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“Politicians are dumb everywhere. There are very few smart, well-meaning politicians.”
– Hecubus

That is a quote from little old me from this story concerning Chicago’s ban on The Nativity Story advertising. As much as I believe that statement, little did I predict that a politician would emerge this quickly and demonstrate so thoroughly his lack of knowledge in matters he had better well have a near-expert understanding. Please meet your new Chairman of the House Intelligence Committee, Representative Silvestre Reyes, Democrat from Texas, a man who possesses an obvious flair for the obtuse.

Below is an interview conducted by Jeff Stein for the Congressional Quarterly. In his time with the incoming HIC Chairman, Stein asked some fairly basic, and fairly simple questions concerning Islam, Iraq, Hezbollah, and al-Qaeda. Reyes’ mental acuity is shocking–not in what he knows, but in what he doesn’t (but certainly should) know.

[Of course, Republicans prooved just as moronic in a previous interview under similar circumstances, but they don’t head the House Intelligence Committee either. ]

Now you may say to yourself, “Well, I don’t know all the answers,” or “those are some pretty tough questions.” That’s fine. But your job doesn’t likely require you to know all of the answers to the questions posed by Stein. It’s disturbing that the soon to be leader of the House Intelligence Committee, whose job it is to be intimately familiar with subjects and issues such as Islam, Iraq, Shiites vs. Sunnis, and al-Qaeda, has barely a clue as to what those concepts and entities entail. Reyes doesn’t even do a passable job stumbling his way through the interview with the typical politicized pat answers that all politicians practice religiously when standing in front of a mirror.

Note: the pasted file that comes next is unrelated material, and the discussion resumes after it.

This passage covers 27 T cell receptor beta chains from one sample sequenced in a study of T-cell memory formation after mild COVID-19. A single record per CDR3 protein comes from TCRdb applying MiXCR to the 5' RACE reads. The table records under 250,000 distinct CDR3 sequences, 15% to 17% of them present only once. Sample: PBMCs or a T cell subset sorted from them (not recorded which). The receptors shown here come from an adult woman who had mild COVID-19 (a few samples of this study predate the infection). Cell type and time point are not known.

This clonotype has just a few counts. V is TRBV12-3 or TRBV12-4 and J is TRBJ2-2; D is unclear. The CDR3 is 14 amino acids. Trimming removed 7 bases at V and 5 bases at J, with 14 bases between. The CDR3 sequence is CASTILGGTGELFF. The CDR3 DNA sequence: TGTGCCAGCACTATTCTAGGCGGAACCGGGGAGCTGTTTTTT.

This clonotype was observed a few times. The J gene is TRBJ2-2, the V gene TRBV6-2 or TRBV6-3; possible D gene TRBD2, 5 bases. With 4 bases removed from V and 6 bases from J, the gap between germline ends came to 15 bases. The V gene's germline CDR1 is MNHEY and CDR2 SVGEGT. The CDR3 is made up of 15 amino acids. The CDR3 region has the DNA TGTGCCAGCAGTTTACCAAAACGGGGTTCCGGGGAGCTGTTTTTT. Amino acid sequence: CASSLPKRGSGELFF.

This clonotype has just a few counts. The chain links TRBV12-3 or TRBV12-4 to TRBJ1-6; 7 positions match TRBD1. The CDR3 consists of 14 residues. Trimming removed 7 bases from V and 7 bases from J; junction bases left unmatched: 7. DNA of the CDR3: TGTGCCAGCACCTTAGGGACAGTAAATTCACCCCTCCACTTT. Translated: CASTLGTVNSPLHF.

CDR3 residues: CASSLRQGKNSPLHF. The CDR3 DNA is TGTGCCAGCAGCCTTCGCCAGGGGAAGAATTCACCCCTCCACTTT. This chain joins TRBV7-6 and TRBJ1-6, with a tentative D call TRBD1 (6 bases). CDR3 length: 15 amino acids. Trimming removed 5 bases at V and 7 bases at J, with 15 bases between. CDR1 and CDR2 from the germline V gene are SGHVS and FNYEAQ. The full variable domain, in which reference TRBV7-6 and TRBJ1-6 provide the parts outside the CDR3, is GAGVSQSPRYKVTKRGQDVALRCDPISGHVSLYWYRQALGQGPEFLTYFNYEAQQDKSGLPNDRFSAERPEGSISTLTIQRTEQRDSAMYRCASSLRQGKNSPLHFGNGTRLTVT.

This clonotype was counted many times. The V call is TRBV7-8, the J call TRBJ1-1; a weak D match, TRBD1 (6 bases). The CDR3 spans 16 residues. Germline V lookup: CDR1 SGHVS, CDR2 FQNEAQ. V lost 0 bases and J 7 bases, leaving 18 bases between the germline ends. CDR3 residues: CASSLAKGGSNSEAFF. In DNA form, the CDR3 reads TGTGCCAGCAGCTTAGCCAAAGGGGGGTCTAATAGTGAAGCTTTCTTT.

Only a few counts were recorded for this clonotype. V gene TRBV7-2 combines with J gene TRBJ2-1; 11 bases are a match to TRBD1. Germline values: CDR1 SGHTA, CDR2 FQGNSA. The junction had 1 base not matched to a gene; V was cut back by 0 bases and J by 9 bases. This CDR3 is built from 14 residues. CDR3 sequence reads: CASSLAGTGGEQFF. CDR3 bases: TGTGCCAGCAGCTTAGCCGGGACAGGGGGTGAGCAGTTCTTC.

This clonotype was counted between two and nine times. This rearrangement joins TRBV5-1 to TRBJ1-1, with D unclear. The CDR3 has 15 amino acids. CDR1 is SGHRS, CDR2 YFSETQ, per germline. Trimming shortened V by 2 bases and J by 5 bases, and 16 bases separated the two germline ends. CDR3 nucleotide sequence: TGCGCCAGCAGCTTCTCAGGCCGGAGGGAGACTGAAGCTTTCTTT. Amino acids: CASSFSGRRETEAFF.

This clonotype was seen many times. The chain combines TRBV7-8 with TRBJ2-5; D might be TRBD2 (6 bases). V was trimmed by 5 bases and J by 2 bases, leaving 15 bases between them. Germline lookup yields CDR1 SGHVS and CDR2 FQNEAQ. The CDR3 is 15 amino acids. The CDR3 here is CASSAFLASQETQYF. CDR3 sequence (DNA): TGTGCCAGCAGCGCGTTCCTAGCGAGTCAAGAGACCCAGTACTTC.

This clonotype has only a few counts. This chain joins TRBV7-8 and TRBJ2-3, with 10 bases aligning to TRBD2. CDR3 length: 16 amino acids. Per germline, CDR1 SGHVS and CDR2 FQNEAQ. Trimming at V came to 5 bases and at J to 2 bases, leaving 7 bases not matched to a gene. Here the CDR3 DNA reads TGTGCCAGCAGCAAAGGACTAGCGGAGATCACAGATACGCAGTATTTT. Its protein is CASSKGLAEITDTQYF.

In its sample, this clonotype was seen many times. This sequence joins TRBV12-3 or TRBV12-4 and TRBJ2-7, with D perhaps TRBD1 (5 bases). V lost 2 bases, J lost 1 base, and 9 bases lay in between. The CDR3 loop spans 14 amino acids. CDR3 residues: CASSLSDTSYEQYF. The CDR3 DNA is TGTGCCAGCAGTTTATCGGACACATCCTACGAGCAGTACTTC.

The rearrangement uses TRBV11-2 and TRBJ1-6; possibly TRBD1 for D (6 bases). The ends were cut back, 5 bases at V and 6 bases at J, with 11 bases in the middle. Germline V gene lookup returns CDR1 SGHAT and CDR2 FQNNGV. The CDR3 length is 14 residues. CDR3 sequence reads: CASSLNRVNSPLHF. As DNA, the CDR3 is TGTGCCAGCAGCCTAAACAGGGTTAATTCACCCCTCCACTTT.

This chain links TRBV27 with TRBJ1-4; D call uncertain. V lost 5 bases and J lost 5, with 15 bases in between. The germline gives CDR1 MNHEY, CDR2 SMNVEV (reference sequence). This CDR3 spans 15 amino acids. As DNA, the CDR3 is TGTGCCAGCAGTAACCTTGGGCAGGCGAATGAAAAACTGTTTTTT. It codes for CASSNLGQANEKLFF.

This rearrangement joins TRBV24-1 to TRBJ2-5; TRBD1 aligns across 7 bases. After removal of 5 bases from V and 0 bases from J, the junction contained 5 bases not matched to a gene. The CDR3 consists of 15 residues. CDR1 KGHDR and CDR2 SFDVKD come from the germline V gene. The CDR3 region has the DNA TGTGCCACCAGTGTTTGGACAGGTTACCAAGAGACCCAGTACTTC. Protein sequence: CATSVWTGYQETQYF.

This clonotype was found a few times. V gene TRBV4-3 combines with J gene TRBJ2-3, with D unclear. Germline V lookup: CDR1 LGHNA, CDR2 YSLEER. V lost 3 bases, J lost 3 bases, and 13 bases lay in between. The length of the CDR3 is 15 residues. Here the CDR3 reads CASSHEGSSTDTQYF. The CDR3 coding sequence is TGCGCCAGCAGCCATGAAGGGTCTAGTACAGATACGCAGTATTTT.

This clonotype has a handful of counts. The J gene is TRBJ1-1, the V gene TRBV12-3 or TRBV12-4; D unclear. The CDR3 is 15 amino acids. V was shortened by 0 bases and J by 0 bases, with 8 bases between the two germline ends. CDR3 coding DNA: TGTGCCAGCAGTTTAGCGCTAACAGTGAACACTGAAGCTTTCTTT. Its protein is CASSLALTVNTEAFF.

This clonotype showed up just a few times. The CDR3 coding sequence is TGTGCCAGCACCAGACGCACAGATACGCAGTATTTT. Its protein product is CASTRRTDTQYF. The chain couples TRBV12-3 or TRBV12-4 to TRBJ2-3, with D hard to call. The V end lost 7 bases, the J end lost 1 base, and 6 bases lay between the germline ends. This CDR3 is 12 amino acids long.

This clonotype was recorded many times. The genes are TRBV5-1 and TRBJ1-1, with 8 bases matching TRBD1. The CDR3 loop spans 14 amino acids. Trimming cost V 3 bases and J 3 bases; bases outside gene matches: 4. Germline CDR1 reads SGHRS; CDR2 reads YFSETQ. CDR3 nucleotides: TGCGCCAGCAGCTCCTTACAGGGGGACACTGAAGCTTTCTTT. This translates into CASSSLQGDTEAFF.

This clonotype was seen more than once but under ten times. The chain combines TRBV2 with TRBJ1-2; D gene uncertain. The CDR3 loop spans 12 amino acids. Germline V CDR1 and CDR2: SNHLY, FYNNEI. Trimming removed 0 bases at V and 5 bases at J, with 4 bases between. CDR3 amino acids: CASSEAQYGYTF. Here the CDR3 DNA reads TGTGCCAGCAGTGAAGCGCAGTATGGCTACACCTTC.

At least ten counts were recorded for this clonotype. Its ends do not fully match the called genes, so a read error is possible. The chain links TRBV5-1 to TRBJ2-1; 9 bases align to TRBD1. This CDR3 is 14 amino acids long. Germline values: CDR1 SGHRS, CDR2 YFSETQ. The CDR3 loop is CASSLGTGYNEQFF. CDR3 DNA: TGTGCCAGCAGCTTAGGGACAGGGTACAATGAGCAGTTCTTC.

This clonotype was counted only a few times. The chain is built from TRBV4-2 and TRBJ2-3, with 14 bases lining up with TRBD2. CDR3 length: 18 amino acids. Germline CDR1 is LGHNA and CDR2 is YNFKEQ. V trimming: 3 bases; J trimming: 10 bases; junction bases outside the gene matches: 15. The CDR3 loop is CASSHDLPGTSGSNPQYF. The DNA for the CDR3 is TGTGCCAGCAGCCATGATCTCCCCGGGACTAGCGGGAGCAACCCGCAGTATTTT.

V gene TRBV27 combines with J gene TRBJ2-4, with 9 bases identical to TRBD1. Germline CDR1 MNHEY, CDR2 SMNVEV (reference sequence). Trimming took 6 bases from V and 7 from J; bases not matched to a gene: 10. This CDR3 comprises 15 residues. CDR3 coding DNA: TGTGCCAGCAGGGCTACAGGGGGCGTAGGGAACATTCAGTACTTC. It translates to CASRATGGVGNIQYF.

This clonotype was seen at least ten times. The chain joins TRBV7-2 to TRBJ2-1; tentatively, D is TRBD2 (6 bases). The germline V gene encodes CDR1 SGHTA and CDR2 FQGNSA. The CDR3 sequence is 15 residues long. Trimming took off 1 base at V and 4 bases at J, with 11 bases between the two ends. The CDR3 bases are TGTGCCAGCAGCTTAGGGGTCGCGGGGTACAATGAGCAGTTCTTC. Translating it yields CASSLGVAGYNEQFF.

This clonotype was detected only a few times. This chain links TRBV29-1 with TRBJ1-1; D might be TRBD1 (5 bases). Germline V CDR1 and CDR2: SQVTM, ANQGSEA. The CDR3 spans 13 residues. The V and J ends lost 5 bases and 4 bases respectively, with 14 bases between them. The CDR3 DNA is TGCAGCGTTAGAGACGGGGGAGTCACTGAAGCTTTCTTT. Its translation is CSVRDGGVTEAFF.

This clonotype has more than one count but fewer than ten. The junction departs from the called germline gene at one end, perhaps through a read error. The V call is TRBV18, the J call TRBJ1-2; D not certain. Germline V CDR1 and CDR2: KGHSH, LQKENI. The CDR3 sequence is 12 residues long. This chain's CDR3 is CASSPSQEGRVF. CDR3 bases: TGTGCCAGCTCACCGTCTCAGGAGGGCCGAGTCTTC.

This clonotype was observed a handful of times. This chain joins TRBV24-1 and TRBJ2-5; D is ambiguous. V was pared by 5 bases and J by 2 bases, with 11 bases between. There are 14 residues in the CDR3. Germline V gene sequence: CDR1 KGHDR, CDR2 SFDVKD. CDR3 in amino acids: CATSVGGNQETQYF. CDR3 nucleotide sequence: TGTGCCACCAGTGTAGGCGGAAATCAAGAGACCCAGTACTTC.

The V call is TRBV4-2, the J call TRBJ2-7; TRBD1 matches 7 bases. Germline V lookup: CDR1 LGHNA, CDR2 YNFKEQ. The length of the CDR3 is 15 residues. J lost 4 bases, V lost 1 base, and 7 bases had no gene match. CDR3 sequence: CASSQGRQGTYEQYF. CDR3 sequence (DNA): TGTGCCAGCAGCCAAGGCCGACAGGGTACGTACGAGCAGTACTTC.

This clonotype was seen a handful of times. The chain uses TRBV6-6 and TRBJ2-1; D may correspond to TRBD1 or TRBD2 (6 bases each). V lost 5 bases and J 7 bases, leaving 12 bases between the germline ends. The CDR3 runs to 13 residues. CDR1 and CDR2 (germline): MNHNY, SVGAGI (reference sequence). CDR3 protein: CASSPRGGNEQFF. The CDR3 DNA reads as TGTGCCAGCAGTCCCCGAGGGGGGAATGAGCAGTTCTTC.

But in all honesty, the questions in the interview are not difficult to anyone who keeps up with current world events, and I found myself becoming very angry with Reyes and the intellectual vacuum in which he resides . This man has no clue, and he has no right to sit as Chairman for a committee whose expertise lies in the areas in which he was queried.

Oh well, Nancy Pelosi picks another winner to lead the nation. She would have been much better off choosing Reps. Jane Harman (Calif.), who does have the understanding and expertise necessary for the Chairman post, but Pelosi’s personal issues with Harman prevented her from making the right choice. Way to go, Pelosi.

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Democrats’ New Intelligence Chairman Needs a Crash Course on al Qaeda

Forty years ago, Sgt.
Silvestre Reyes was a helicopter crew chief flying dangerous combat missions in South Vietnam from the top of a soaring rocky outcrop near the sea called Marble Mountain.

After the war, it turned out that the communist Viet Cong had tunneled into the hill and built a combat hospital right beneath the skids of Reyes’ UH-1 Huey gunship.

Now the five-term Texas Democrat, 62, is facing similar unpleasant surprises about the enemy, this time as the incoming chairman of the House Intelligence Committee.

That’s because, like a number of his colleagues and top counterterrorism officials that I’ve interviewed over the past several months, Reyes can’t answer some fundamental questions about the powerful forces arrayed against us in the Middle East.

It begs the question, of course: How can the Intelligence Committee do effective oversight of U.S. spy agencies when its leaders don’t know basics about the battlefield?

To his credit, Reyes, a kindly, thoughtful man who also sits on the Armed Service Committee, does see the undertows drawing the region into chaos.